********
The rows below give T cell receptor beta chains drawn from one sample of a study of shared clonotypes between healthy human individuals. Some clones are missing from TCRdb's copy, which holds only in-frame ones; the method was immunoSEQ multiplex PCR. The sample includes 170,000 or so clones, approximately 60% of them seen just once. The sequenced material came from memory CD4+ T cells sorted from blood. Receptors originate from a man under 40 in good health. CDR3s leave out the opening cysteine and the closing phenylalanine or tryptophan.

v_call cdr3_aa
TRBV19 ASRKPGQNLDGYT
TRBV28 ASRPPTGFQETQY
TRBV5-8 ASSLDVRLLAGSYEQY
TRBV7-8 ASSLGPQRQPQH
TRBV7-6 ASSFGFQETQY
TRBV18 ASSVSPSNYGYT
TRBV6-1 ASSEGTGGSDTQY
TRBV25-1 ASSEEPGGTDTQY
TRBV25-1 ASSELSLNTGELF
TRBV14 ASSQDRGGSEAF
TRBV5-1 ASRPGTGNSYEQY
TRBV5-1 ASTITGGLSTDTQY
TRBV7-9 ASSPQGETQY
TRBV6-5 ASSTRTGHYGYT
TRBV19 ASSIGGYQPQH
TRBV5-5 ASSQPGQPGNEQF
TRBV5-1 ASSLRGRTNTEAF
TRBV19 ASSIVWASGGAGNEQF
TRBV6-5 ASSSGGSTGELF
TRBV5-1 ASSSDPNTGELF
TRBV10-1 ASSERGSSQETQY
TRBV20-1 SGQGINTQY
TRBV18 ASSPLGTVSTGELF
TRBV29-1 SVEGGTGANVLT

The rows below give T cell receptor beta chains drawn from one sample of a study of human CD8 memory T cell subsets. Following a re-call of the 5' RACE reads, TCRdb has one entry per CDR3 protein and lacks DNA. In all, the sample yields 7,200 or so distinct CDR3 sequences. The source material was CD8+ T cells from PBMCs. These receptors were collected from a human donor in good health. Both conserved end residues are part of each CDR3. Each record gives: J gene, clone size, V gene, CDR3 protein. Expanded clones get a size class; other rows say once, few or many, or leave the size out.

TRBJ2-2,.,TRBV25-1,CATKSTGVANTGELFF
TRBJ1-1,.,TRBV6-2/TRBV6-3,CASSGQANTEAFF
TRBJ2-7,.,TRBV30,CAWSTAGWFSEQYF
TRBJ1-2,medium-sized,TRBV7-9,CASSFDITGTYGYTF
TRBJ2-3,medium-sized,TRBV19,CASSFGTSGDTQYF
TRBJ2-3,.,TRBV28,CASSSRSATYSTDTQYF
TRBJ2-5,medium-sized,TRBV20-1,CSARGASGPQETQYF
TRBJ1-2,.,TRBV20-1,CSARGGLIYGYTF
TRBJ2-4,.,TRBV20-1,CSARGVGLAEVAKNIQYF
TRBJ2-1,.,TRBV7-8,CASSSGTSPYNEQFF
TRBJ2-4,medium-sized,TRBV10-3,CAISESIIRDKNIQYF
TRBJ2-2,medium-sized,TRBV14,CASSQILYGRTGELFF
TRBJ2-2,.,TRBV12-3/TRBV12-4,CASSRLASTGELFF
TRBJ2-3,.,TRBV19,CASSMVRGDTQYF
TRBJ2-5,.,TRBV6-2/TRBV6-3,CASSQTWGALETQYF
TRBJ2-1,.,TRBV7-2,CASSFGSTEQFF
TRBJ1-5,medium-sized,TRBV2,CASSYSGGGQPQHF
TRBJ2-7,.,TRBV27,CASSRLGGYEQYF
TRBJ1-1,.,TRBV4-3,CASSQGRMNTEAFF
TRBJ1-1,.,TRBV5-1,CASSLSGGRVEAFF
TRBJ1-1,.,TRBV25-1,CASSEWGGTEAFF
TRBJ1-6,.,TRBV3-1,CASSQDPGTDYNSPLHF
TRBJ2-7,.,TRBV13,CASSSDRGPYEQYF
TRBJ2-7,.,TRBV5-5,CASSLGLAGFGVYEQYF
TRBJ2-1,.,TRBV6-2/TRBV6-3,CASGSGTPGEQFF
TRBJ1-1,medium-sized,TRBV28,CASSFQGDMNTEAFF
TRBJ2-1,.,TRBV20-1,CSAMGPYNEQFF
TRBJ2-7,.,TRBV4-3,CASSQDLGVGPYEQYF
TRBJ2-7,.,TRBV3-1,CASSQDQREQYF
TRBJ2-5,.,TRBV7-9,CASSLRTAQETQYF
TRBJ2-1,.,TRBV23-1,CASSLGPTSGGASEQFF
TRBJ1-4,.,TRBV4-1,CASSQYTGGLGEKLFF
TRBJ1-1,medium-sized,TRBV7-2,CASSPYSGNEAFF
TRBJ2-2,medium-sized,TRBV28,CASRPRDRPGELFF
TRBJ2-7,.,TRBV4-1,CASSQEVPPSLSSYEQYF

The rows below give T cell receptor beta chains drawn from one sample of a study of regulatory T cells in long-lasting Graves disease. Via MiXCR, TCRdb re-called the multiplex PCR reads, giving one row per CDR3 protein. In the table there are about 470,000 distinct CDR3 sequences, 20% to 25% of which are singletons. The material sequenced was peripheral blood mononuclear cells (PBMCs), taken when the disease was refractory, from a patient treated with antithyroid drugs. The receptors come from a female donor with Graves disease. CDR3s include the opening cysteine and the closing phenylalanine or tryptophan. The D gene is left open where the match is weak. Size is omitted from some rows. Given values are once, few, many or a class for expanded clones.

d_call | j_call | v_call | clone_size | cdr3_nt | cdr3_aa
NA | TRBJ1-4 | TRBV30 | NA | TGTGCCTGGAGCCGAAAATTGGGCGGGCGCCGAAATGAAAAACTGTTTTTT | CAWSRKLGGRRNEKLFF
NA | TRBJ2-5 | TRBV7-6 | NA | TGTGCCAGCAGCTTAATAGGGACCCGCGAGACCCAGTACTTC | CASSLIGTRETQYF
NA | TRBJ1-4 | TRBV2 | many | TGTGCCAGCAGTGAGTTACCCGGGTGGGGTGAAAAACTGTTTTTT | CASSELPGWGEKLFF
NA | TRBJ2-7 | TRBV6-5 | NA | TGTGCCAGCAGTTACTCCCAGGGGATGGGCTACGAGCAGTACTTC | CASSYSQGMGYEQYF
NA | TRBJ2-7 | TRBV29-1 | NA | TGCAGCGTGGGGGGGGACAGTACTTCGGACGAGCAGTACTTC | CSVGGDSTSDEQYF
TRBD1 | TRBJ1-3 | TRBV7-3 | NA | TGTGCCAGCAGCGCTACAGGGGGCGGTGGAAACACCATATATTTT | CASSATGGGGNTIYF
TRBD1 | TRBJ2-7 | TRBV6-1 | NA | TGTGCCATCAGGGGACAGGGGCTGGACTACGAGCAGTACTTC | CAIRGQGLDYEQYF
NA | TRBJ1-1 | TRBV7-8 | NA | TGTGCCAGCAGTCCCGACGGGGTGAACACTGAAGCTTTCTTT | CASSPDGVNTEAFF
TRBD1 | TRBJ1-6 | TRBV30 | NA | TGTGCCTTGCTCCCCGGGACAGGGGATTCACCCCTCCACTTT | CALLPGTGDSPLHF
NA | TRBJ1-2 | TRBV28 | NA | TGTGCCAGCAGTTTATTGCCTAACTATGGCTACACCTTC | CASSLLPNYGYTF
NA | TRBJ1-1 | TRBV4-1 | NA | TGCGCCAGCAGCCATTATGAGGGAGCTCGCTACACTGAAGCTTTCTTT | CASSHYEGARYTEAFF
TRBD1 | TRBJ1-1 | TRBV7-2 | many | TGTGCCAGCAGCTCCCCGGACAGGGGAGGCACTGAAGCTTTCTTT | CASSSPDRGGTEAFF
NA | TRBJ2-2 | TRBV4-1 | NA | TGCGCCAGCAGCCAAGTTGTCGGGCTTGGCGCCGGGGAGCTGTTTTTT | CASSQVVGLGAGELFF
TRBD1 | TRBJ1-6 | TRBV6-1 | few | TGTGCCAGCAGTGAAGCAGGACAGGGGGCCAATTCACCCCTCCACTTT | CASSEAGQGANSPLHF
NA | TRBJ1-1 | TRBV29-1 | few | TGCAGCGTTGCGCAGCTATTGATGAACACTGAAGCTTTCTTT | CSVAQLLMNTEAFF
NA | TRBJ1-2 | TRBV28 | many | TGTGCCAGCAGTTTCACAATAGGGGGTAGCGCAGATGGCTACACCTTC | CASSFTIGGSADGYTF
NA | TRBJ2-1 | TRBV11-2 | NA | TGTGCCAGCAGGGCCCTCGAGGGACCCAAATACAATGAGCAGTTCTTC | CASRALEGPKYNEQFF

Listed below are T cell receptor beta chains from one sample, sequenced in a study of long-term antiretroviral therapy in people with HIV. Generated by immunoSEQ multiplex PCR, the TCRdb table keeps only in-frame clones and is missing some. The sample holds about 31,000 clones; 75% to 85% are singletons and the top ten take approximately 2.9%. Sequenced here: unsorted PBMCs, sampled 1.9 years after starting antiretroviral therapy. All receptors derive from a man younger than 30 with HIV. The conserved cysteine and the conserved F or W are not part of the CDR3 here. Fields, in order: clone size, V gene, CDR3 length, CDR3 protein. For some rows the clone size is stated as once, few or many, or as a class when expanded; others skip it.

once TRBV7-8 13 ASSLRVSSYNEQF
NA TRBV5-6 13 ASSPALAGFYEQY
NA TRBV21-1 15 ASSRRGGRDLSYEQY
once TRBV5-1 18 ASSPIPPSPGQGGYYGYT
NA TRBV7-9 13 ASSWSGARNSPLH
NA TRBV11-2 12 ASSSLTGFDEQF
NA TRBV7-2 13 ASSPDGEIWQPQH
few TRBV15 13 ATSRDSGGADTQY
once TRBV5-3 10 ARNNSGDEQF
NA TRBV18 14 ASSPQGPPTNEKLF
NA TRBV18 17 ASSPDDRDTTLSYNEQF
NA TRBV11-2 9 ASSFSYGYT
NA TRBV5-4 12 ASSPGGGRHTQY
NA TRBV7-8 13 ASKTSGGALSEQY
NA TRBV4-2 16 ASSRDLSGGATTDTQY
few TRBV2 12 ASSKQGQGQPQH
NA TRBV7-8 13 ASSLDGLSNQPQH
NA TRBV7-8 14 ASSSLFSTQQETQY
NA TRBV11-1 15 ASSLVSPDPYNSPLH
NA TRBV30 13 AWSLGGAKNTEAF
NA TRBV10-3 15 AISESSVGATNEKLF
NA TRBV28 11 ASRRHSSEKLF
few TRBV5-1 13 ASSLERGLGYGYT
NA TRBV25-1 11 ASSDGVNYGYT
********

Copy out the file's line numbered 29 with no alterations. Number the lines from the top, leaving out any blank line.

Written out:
TRBJ1-1,.,TRBV6-2/TRBV6-3,CASSGQANTEAFF